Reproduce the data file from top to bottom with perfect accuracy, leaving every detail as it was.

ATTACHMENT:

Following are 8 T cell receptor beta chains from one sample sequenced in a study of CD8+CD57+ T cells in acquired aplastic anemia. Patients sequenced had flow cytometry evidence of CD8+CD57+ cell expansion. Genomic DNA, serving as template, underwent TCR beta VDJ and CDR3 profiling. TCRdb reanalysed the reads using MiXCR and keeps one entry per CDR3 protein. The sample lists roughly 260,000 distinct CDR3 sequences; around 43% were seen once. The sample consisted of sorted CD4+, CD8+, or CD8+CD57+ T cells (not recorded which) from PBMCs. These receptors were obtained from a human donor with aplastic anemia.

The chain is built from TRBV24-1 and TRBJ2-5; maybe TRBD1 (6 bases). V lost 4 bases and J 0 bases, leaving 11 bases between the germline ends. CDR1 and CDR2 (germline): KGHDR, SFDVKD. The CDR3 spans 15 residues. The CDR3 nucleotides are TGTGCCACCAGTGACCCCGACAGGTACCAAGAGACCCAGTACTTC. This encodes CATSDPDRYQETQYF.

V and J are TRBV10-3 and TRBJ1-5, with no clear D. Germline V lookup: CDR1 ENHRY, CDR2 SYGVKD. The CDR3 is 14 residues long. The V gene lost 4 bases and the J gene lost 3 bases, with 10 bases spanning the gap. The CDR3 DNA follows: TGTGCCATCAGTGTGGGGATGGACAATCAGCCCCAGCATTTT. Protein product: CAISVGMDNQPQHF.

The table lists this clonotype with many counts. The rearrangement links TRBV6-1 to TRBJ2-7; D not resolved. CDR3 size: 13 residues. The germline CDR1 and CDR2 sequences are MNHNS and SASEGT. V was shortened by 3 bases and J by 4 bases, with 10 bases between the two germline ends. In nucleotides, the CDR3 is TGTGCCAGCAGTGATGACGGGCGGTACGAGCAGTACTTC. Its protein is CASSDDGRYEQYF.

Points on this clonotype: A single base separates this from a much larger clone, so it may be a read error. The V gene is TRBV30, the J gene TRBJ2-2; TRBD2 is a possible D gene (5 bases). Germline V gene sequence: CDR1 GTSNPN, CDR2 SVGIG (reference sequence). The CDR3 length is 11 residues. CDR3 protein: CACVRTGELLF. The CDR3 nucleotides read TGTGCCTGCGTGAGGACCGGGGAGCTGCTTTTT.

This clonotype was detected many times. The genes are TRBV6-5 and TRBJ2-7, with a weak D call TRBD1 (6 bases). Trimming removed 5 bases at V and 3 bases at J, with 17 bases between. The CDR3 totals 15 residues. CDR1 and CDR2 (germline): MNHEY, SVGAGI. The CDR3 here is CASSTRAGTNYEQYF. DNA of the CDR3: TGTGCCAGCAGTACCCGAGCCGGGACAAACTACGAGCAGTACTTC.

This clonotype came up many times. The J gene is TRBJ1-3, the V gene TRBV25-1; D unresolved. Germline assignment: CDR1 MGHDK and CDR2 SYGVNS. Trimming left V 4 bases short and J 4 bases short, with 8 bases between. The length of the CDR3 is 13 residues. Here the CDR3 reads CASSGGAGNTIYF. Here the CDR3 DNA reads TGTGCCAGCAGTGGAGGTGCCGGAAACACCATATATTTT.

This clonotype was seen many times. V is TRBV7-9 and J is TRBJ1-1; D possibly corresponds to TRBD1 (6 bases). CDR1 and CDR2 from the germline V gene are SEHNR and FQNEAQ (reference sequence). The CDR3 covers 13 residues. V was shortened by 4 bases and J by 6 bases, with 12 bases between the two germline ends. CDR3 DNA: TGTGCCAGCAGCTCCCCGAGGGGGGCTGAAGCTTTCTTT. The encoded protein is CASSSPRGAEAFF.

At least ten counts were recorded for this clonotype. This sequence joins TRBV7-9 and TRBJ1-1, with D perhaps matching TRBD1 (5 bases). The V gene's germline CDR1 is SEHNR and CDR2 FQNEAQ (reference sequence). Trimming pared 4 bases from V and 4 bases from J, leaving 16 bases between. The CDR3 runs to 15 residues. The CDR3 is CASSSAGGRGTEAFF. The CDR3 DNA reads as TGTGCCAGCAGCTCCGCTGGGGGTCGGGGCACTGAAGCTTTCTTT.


Following are 8 T cell receptor beta chains from one sample sequenced in a study of CD8+CD57+ T cells in acquired aplastic anemia. Patients sequenced had flow cytometry evidence of CD8+CD57+ cell expansion. Genomic DNA, serving as template, underwent TCR beta VDJ and CDR3 profiling. TCRdb reanalysed the reads using MiXCR and keeps one entry per CDR3 protein. The sample lists roughly 260,000 distinct CDR3 sequences; around 43% were seen once. The sample consisted of sorted CD4+, CD8+, or CD8+CD57+ T cells (not recorded which) from PBMCs. These receptors were obtained from a human donor with aplastic anemia.

The chain is built from TRBV24-1 and TRBJ2-5; maybe TRBD1 (6 bases). V lost 4 bases and J 0 bases, leaving 11 bases between the germline ends. CDR1 and CDR2 (germline): KGHDR, SFDVKD. The CDR3 spans 15 residues. The CDR3 nucleotides are TGTGCCACCAGTGACCCCGACAGGTACCAAGAGACCCAGTACTTC. This encodes CATSDPDRYQETQYF.

V and J are TRBV10-3 and TRBJ1-5, with no clear D. Germline V lookup: CDR1 ENHRY, CDR2 SYGVKD. The CDR3 is 14 residues long. The V gene lost 4 bases and the J gene lost 3 bases, with 10 bases spanning the gap. The CDR3 DNA follows: TGTGCCATCAGTGTGGGGATGGACAATCAGCCCCAGCATTTT. Protein product: CAISVGMDNQPQHF.

The table lists this clonotype with many counts. The rearrangement links TRBV6-1 to TRBJ2-7; D not resolved. CDR3 size: 13 residues. The germline CDR1 and CDR2 sequences are MNHNS and SASEGT. V was shortened by 3 bases and J by 4 bases, with 10 bases between the two germline ends. In nucleotides, the CDR3 is TGTGCCAGCAGTGATGACGGGCGGTACGAGCAGTACTTC. Its protein is CASSDDGRYEQYF.

Points on this clonotype: A single base separates this from a much larger clone, so it may be a read error. The V gene is TRBV30, the J gene TRBJ2-2; TRBD2 is a possible D gene (5 bases). Germline V gene sequence: CDR1 GTSNPN, CDR2 SVGIG (reference sequence). The CDR3 length is 11 residues. CDR3 protein: CACVRTGELLF. The CDR3 nucleotides read TGTGCCTGCGTGAGGACCGGGGAGCTGCTTTTT.

This clonotype was detected many times. The genes are TRBV6-5 and TRBJ2-7, with a weak D call TRBD1 (6 bases). Trimming removed 5 bases at V and 3 bases at J, with 17 bases between. The CDR3 totals 15 residues. CDR1 and CDR2 (germline): MNHEY, SVGAGI. The CDR3 here is CASSTRAGTNYEQYF. DNA of the CDR3: TGTGCCAGCAGTACCCGAGCCGGGACAAACTACGAGCAGTACTTC.

This clonotype came up many times. The J gene is TRBJ1-3, the V gene TRBV25-1; D unresolved. Germline assignment: CDR1 MGHDK and CDR2 SYGVNS. Trimming left V 4 bases short and J 4 bases short, with 8 bases between. The length of the CDR3 is 13 residues. Here the CDR3 reads CASSGGAGNTIYF. Here the CDR3 DNA reads TGTGCCAGCAGTGGAGGTGCCGGAAACACCATATATTTT.

This clonotype was seen many times. V is TRBV7-9 and J is TRBJ1-1; D possibly corresponds to TRBD1 (6 bases). CDR1 and CDR2 from the germline V gene are SEHNR and FQNEAQ (reference sequence). The CDR3 covers 13 residues. V was shortened by 4 bases and J by 6 bases, with 12 bases between the two germline ends. CDR3 DNA: TGTGCCAGCAGCTCCCCGAGGGGGGCTGAAGCTTTCTTT. The encoded protein is CASSSPRGAEAFF.

At least ten counts were recorded for this clonotype. This sequence joins TRBV7-9 and TRBJ1-1, with D perhaps matching TRBD1 (5 bases). The V gene's germline CDR1 is SEHNR and CDR2 FQNEAQ (reference sequence). Trimming pared 4 bases from V and 4 bases from J, leaving 16 bases between. The CDR3 runs to 15 residues. The CDR3 is CASSSAGGRGTEAFF. The CDR3 DNA reads as TGTGCCAGCAGCTCCGCTGGGGGTCGGGGCACTGAAGCTTTCTTT.